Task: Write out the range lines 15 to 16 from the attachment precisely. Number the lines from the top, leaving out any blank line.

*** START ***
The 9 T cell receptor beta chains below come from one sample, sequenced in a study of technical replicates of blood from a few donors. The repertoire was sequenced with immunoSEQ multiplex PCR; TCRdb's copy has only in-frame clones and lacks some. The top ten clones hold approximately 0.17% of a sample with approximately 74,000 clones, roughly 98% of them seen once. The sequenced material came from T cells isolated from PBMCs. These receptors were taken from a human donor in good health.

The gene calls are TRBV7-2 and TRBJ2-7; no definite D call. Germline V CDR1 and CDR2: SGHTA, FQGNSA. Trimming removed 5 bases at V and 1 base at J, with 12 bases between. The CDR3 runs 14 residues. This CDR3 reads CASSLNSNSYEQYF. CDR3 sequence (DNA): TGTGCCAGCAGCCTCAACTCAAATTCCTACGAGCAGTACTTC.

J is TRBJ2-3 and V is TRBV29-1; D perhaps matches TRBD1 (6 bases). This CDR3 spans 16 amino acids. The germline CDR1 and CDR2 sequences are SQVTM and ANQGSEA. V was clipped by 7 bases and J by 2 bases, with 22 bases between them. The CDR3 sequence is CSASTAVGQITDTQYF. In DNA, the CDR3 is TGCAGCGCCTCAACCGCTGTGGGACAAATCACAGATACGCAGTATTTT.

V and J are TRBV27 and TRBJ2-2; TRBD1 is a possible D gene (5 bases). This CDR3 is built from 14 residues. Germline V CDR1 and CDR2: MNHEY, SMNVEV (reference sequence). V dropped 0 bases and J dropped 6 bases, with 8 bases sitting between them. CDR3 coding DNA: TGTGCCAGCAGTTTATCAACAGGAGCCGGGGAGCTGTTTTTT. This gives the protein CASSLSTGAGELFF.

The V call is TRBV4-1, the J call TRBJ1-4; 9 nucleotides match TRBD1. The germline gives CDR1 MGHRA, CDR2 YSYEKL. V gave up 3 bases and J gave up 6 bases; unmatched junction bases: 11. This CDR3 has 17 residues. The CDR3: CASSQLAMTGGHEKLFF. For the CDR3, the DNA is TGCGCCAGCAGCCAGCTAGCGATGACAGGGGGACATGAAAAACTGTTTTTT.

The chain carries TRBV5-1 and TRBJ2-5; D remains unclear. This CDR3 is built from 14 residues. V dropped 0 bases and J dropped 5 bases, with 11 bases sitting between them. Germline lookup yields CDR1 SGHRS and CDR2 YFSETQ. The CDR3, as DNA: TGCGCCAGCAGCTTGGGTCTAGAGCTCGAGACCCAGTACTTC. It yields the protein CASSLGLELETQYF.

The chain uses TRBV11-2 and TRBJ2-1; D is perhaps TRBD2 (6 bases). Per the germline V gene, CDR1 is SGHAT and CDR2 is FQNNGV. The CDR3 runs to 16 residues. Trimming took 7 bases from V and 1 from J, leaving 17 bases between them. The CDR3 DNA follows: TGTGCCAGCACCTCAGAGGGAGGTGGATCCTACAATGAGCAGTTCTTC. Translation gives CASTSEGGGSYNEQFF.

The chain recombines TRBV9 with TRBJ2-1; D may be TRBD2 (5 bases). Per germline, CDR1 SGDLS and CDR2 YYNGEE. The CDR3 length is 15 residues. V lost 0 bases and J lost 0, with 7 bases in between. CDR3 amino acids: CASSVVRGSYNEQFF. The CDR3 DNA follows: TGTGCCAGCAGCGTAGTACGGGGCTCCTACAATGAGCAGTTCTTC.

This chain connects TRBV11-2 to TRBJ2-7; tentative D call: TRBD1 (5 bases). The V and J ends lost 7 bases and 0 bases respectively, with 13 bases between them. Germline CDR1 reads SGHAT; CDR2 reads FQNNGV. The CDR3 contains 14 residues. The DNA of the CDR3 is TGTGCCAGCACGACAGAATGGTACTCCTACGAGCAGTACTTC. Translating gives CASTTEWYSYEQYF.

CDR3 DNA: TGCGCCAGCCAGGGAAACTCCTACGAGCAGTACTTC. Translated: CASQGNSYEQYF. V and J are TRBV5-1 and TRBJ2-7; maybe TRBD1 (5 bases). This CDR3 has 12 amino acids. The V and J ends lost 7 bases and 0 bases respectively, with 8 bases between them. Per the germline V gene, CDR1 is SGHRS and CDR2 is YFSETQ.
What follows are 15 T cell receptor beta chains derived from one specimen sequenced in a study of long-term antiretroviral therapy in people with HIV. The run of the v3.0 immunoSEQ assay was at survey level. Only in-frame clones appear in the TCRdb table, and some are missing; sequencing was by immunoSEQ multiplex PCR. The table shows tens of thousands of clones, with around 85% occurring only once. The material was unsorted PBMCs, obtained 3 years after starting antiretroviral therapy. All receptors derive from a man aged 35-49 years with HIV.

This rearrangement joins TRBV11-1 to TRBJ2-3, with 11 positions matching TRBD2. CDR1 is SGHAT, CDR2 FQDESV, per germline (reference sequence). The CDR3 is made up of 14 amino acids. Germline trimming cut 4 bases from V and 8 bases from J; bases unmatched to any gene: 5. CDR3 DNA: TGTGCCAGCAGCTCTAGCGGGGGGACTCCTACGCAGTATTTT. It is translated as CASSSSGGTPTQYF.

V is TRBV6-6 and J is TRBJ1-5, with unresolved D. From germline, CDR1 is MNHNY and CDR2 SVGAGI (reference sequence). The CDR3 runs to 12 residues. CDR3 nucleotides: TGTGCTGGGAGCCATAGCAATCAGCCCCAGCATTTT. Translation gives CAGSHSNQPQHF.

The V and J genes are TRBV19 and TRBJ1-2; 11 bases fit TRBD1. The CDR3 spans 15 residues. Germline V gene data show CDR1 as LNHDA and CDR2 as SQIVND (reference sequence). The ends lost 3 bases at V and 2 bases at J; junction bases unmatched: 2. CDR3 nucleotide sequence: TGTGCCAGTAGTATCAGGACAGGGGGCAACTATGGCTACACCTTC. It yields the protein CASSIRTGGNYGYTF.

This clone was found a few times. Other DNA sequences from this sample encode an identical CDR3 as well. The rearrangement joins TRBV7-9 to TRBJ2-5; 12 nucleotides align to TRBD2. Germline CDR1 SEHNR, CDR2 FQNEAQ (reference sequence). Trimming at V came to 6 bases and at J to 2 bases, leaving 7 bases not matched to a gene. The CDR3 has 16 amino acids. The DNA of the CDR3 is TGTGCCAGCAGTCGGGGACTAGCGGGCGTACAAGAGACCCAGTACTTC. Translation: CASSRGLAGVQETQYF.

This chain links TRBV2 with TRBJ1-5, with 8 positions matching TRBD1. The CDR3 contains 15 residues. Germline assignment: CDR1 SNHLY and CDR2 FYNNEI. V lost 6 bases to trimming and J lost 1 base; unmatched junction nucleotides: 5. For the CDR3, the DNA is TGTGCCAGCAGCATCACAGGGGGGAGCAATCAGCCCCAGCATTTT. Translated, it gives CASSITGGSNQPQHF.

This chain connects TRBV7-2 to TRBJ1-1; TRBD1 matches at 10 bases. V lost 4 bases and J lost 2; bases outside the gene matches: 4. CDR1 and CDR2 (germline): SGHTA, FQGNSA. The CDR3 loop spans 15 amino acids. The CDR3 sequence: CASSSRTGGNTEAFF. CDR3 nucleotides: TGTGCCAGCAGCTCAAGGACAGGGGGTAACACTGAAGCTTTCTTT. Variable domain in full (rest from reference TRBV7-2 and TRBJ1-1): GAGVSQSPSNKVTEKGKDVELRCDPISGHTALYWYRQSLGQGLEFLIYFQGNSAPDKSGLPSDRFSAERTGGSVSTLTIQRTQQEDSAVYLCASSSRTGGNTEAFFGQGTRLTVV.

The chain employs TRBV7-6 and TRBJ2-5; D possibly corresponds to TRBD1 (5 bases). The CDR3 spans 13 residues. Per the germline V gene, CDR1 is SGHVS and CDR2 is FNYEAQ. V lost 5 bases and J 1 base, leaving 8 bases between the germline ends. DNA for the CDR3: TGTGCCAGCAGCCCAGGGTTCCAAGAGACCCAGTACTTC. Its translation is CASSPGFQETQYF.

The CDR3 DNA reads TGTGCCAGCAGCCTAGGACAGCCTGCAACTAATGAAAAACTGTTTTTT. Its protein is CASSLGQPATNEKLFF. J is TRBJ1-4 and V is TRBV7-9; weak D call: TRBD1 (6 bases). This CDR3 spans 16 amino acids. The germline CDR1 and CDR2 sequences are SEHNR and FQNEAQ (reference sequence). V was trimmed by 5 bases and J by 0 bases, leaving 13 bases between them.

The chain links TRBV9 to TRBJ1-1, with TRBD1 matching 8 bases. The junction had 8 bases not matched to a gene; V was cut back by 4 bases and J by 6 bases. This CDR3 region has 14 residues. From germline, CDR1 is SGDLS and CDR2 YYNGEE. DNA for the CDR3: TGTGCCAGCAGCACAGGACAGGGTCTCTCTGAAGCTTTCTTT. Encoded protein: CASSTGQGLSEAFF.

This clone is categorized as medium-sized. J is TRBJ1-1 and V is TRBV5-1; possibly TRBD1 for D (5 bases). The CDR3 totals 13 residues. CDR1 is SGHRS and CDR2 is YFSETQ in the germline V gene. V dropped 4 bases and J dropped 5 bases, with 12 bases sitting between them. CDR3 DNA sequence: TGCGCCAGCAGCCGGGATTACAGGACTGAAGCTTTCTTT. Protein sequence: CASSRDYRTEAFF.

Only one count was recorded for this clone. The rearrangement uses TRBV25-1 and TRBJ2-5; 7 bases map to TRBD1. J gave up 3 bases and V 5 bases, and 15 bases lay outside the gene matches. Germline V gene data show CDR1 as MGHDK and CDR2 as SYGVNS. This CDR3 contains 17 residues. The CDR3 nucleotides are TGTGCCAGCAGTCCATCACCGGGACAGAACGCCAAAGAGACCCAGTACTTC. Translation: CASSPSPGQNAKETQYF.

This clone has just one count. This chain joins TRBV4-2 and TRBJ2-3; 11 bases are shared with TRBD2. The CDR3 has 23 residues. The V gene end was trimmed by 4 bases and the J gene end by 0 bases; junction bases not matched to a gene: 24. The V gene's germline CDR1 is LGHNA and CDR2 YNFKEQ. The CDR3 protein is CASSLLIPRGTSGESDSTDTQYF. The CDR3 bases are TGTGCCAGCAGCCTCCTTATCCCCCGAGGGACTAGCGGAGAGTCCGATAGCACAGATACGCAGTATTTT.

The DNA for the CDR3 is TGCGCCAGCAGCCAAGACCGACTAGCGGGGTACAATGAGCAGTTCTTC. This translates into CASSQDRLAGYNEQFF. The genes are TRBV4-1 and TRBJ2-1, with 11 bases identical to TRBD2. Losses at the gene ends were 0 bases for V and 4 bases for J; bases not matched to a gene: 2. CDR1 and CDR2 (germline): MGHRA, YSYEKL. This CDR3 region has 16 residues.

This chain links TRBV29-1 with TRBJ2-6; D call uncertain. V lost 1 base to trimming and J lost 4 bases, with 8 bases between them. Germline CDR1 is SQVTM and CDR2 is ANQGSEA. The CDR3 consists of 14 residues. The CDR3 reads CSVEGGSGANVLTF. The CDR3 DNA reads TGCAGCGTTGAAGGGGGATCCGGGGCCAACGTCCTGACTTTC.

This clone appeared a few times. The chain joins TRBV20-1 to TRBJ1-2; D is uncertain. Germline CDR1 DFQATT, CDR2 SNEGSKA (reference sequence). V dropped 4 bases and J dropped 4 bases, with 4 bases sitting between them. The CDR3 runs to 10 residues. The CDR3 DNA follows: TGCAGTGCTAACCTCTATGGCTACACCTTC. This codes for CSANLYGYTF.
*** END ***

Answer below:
This clone was found a few times. Other DNA sequences from this sample encode an identical CDR3 as well. The rearrangement joins TRBV7-9 to TRBJ2-5; 12 nucleotides align to TRBD2. Germline CDR1 SEHNR, CDR2 FQNEAQ (reference sequence). Trimming at V came to 6 bases and at J to 2 bases, leaving 7 bases not matched to a gene. The CDR3 has 16 amino acids. The DNA of the CDR3 is TGTGCCAGCAGTCGGGGACTAGCGGGCGTACAAGAGACCCAGTACTTC. Translation: CASSRGLAGVQETQYF.

This chain links TRBV2 with TRBJ1-5, with 8 positions matching TRBD1. The CDR3 contains 15 residues. Germline assignment: CDR1 SNHLY and CDR2 FYNNEI. V lost 6 bases to trimming and J lost 1 base; unmatched junction nucleotides: 5. For the CDR3, the DNA is TGTGCCAGCAGCATCACAGGGGGGAGCAATCAGCCCCAGCATTTT. Translated, it gives CASSITGGSNQPQHF.